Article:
AL's violent outburst has been dysfunctional and the public response to its siege program has put it on its back foot. What has been very damaging is stopping the operation of the Chittagong port that has, according to some well informed sources, caused a daily loss of Tk 200 crores to the garment sector alone.

It is time for all right thinking person to consider whether our only surface lifeline to the outside world should not be not brought under some special arrangement that would free it from influence of political programs. We cannot afford to be laid siege to from within.

A city mayor holding hostage a vital installation, as was the case of the Chittagong port, is unacceptable. What if tomorrow, the mayor of Dhaka announces that the Zia International Airport would be made to stop work and nothing will be allowed to operate from there, in support of his party program?

The BNP cannot escape its share of responsibility of the political violence and death and destruction either. It in the end had to back-track on KM Hasan. Softening of its stand earlier might have averted the bloodshed. Their position demonstrates how far a party is willing to go to achieve its political ends. It has exposed the wily tendency of the party to cling on to power at any cost with a steadfastness that has bordered on Taurean obstinacy.

The redeeming feature amidst the chaos is the induction of council of advisors who were sworn in on Tuesday. One hopes that this would ensure the complete mechanism of the interim government to be now firmly in place and they will set themselves to guarantying a free and fair election.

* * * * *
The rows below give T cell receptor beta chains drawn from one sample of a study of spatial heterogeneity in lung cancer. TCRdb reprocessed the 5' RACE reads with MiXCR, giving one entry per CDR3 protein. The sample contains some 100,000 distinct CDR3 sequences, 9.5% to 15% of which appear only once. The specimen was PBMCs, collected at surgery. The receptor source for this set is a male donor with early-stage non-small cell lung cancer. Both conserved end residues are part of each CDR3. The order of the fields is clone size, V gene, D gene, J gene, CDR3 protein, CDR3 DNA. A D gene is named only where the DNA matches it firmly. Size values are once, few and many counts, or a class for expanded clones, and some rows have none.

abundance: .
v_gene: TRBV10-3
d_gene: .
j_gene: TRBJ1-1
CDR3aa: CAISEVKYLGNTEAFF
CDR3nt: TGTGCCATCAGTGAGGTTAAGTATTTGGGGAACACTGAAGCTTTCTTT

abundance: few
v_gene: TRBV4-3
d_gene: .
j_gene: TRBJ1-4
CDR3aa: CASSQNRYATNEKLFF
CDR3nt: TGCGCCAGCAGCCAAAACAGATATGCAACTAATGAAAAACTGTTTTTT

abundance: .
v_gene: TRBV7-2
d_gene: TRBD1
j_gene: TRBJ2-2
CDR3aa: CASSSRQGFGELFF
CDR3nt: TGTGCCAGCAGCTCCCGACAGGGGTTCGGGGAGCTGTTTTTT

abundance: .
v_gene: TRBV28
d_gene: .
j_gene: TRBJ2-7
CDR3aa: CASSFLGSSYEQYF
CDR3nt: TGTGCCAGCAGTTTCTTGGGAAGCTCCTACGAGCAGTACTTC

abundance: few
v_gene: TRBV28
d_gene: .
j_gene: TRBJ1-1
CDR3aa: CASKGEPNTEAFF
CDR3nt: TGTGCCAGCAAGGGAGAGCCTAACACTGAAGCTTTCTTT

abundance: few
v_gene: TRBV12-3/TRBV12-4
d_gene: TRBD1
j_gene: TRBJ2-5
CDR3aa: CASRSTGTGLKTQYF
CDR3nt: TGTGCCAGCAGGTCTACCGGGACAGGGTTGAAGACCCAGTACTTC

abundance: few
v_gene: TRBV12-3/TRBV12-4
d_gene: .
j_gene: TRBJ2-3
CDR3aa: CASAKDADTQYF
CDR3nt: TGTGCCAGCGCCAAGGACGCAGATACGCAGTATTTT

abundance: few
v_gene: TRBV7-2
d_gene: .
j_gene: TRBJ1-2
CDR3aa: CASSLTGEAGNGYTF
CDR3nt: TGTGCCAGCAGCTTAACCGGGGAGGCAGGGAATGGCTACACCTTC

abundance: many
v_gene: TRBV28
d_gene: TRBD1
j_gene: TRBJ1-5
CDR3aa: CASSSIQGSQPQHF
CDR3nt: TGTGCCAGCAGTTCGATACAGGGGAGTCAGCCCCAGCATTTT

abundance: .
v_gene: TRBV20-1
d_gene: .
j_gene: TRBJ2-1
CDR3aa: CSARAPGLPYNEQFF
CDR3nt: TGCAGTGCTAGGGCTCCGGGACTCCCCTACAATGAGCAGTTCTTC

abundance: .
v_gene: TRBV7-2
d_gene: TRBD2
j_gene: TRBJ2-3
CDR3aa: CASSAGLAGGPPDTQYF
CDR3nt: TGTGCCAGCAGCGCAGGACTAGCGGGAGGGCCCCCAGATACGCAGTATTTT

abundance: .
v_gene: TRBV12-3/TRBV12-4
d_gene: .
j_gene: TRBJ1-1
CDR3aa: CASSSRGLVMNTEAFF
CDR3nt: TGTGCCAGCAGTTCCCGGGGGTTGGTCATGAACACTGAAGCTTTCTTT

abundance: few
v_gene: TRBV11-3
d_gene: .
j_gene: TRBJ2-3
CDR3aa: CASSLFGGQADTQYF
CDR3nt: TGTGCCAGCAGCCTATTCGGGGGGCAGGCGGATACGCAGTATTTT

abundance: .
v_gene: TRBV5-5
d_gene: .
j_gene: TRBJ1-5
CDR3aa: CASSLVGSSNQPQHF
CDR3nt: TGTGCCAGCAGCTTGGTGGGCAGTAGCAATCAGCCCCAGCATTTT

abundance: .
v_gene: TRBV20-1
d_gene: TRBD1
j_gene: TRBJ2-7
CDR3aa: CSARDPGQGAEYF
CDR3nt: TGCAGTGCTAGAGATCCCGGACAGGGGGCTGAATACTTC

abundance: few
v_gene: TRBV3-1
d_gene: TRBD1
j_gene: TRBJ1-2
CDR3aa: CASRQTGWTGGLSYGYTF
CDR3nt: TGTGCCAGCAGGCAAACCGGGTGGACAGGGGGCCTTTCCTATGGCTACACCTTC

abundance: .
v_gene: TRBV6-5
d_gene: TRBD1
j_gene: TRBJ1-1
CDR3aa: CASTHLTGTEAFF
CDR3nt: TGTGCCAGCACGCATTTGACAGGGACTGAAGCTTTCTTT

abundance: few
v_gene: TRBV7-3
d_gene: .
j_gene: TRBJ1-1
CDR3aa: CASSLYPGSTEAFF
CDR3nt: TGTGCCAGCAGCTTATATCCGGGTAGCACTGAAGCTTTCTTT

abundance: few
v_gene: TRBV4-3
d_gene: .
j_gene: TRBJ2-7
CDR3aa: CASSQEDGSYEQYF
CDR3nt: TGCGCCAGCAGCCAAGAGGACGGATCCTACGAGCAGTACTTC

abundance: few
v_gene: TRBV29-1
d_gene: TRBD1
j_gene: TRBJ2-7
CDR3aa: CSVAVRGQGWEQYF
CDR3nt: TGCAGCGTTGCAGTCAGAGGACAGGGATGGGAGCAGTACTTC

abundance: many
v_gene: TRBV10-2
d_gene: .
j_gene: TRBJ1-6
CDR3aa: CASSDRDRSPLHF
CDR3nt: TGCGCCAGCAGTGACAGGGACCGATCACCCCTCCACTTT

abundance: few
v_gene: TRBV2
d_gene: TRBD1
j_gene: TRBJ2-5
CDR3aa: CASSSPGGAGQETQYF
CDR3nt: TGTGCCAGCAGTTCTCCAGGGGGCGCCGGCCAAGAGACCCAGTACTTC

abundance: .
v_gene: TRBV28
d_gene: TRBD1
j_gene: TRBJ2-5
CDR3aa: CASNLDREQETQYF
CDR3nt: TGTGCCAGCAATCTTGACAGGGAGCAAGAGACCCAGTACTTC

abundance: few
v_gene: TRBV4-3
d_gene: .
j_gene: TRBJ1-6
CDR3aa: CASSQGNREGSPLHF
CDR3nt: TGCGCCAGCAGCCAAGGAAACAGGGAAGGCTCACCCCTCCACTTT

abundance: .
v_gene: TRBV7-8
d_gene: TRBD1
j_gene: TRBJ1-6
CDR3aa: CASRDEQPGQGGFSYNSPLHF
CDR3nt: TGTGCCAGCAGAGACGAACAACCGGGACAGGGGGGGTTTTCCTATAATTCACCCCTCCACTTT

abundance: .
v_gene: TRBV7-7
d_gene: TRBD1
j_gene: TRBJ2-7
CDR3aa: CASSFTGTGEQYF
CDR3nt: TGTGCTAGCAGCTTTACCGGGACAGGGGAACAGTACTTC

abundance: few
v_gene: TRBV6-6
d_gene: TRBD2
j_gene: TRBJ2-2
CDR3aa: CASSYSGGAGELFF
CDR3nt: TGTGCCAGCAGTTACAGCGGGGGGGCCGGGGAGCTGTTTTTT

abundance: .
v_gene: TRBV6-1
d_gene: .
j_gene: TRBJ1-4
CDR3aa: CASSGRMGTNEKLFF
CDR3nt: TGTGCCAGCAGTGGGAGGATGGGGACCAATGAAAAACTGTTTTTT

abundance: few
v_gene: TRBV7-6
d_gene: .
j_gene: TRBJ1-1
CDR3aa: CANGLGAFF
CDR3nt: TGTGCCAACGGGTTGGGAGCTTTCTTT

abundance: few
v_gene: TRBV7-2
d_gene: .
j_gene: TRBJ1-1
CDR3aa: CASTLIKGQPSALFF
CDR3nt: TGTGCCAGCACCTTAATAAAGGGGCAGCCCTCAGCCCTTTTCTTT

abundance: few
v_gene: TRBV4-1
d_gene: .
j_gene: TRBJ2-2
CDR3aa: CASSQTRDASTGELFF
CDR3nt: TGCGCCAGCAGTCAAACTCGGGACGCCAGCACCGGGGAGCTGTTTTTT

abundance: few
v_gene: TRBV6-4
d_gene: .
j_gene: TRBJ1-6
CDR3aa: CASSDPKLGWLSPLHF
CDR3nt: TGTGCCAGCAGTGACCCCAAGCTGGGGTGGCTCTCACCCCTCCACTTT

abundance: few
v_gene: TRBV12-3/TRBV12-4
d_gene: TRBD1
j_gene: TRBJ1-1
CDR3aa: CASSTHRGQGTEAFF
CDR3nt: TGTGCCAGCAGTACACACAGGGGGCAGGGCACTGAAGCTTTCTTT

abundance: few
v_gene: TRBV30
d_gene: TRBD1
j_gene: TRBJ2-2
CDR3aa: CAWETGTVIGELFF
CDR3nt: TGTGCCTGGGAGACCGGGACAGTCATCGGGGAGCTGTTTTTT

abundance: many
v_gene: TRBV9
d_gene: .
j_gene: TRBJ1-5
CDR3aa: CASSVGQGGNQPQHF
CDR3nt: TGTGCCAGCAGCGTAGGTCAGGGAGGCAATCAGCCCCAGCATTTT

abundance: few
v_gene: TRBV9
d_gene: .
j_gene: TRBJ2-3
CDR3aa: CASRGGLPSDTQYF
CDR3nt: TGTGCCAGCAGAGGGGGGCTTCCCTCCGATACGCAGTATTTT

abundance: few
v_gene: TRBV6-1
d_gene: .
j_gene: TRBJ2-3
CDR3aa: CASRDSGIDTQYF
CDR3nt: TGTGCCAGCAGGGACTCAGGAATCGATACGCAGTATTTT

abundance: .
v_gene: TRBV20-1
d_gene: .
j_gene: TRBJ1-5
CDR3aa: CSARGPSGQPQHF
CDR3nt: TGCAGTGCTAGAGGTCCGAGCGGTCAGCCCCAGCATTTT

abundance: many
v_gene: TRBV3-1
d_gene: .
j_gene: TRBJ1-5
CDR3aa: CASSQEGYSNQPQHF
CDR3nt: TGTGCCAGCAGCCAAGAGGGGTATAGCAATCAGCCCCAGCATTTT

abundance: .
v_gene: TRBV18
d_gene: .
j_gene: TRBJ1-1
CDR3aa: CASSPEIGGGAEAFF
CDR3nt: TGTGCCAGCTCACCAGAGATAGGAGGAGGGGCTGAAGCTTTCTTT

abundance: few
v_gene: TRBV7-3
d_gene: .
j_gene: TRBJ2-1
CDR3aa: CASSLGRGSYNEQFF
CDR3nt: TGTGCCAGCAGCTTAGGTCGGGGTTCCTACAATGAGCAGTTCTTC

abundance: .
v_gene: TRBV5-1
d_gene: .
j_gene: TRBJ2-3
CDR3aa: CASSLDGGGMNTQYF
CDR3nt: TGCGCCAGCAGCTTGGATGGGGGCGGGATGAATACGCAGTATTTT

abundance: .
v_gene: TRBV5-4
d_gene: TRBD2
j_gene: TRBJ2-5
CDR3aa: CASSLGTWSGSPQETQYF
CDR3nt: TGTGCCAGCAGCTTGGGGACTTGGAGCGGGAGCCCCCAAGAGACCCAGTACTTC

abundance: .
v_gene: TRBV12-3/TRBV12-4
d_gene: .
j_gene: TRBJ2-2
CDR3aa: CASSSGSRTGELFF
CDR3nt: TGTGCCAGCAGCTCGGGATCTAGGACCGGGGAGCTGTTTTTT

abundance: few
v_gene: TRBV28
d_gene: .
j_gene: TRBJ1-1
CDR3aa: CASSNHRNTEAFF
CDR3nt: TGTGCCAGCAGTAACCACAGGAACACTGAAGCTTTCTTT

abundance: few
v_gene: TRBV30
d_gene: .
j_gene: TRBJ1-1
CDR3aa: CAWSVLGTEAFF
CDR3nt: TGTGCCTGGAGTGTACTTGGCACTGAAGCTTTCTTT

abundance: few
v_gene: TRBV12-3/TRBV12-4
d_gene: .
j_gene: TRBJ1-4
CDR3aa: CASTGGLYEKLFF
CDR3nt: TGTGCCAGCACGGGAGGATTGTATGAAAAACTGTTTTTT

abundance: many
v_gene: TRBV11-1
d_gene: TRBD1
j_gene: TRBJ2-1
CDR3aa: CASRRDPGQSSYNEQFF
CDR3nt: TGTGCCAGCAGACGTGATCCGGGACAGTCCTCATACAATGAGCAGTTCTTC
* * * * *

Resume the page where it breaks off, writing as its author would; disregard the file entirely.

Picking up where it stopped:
But it is hard not to dwell on the impact of the recent development on the concept of the CTG. It is difficult to disagree with those who feel that we have all but seen the end of this arrangement, an arrangement necessitated by the very basic character of our politics, mutual distrust among the political parties, and since the idea was to ensure a free and fair election, which the incumbent party could not be trusted to organise, a non-party arrangement was put in place. This too has been made a debatable concept with disagreements over who merits heading the CTG.

Prospects of dispute on this count in the future have been made acute by the KM Hasan episode initiated by the BNP. In any case the idea of "non-party" has become a mere euphemism, and to call it so is a mockery.

To start with, the president seeking suggestions (or nominees) from political parties defeats the very spirit of the idea of a non-party caretaker government. On would have thought that it would be possible to select ten persons of repute without falling back on the suggestion of the parties. That is not to suggest, however, that party nominees would not be able to dispense their responsibilities in a neutral manner.

We have suffered great losses in recent times. The best course for all would be to participate in the political process. For the CTG, its most important task would be to present us with a free and fair election. That might necessitate effecting important and quick changes in the administration and the Election Commission, to restore the confidence of the opposition as well as of the people in the system.

The author is Editor, Defense and Strategic Affairs, The Daily Star.